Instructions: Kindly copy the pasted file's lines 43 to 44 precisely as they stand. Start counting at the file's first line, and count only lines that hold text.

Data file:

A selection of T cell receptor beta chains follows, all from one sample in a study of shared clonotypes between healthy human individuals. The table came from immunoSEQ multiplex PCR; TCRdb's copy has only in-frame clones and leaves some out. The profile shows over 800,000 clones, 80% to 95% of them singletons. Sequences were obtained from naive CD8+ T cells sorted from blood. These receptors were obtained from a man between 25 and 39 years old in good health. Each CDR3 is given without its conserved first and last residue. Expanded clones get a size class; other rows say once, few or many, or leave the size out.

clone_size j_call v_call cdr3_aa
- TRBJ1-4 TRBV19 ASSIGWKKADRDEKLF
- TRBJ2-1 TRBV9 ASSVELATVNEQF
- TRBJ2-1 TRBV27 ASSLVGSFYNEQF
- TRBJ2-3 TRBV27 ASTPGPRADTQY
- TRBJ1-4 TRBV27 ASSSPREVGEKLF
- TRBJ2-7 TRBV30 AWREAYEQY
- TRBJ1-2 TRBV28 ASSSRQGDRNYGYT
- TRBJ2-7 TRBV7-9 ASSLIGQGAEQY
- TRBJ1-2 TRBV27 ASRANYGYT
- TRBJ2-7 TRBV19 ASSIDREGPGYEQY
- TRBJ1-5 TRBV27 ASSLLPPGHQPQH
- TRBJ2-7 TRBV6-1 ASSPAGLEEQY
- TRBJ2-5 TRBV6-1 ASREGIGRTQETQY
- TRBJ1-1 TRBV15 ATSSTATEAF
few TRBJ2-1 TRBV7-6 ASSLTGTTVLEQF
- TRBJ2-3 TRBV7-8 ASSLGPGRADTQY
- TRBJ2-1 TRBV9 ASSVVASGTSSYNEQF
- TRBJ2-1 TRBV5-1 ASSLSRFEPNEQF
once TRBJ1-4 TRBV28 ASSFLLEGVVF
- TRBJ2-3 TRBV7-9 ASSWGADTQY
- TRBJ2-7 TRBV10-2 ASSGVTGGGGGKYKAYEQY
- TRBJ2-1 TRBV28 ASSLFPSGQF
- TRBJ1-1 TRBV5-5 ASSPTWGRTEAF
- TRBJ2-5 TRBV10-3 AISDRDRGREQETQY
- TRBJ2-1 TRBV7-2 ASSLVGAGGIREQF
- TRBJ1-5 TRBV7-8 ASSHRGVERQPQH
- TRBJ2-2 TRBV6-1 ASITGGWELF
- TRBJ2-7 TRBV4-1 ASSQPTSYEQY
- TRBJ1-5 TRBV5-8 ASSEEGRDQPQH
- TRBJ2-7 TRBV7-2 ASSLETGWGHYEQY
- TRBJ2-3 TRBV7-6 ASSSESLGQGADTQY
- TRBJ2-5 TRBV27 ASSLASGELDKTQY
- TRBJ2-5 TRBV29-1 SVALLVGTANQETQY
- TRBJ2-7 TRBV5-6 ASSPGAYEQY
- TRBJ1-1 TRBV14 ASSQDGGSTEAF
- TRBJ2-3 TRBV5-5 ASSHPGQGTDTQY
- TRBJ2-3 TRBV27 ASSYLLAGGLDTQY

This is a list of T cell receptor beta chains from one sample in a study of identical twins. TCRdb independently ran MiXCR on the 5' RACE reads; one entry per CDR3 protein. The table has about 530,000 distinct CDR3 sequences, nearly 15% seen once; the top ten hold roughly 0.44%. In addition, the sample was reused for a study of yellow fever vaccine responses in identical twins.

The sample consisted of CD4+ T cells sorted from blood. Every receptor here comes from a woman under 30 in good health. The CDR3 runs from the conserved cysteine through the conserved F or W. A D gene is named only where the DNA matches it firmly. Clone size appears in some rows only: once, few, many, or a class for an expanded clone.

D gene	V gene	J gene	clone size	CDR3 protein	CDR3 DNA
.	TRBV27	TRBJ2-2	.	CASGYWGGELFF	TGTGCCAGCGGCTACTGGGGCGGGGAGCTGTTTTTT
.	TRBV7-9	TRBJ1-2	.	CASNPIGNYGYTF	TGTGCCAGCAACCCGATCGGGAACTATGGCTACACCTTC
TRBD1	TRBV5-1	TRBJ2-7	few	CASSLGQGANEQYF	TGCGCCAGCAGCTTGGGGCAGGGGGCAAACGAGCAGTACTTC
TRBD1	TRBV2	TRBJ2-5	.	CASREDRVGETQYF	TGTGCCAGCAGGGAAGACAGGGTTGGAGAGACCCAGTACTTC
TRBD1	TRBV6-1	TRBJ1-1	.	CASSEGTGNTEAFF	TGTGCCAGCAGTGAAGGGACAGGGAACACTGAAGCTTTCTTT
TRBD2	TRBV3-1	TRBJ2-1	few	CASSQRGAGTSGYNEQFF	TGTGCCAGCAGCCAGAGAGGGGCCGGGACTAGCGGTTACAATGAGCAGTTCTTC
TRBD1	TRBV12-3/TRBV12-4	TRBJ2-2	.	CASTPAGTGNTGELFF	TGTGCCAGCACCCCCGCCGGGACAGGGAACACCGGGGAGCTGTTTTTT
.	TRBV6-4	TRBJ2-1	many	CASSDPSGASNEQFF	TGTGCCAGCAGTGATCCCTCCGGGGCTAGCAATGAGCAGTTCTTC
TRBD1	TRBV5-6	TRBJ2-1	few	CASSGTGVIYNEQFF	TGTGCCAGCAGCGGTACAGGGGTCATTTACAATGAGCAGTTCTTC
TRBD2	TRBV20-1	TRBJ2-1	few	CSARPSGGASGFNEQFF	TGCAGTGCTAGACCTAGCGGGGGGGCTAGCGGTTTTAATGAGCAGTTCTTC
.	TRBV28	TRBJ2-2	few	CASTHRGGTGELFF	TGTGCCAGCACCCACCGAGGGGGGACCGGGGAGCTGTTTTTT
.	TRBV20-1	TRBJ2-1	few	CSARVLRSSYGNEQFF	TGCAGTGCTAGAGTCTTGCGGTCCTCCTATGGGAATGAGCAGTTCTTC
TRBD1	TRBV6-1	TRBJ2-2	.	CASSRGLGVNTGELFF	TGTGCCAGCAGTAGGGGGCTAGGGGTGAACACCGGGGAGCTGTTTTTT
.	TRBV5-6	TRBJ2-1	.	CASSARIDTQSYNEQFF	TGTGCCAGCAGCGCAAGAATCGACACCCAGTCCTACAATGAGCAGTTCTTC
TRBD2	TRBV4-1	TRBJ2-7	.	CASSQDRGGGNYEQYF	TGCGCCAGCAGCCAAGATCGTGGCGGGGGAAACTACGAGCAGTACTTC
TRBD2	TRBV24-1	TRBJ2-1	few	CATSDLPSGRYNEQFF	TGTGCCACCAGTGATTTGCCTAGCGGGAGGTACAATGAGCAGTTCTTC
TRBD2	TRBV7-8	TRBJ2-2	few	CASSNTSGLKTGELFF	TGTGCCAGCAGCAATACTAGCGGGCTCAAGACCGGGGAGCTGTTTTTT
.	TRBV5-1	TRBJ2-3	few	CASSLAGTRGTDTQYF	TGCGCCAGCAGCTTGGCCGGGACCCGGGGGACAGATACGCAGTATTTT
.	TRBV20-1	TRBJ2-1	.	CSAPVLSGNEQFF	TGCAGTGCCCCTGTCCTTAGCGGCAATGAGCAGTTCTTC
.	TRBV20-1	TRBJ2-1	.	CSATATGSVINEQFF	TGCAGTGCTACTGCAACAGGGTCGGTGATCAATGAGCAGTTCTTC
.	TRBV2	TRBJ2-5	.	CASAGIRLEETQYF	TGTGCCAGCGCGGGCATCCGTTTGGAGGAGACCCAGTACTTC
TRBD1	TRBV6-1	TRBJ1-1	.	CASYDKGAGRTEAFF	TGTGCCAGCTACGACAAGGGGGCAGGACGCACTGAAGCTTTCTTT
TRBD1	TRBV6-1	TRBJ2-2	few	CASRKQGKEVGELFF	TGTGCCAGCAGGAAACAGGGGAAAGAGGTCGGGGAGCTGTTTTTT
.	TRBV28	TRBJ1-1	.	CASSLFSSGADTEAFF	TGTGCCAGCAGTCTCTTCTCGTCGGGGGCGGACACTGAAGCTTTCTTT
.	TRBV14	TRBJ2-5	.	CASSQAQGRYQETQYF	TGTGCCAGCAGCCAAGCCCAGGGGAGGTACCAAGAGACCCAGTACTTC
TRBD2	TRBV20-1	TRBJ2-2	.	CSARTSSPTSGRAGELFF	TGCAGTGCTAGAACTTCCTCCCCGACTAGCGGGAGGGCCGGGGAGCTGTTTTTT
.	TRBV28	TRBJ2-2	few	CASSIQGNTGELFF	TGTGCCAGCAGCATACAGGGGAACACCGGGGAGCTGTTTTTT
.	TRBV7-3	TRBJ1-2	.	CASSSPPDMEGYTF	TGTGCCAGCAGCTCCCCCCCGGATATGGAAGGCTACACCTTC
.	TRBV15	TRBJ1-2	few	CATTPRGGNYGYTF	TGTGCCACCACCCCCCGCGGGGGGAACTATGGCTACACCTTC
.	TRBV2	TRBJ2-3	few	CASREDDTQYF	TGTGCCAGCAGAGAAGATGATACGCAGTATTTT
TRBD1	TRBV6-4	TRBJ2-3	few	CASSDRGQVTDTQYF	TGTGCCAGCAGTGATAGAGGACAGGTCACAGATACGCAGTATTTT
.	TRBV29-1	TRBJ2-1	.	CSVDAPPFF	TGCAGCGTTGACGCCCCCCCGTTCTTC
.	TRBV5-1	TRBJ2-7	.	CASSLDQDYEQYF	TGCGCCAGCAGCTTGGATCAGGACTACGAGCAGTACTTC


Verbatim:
.	TRBV27	TRBJ2-2	.	CASGYWGGELFF	TGTGCCAGCGGCTACTGGGGCGGGGAGCTGTTTTTT
.	TRBV7-9	TRBJ1-2	.	CASNPIGNYGYTF	TGTGCCAGCAACCCGATCGGGAACTATGGCTACACCTTC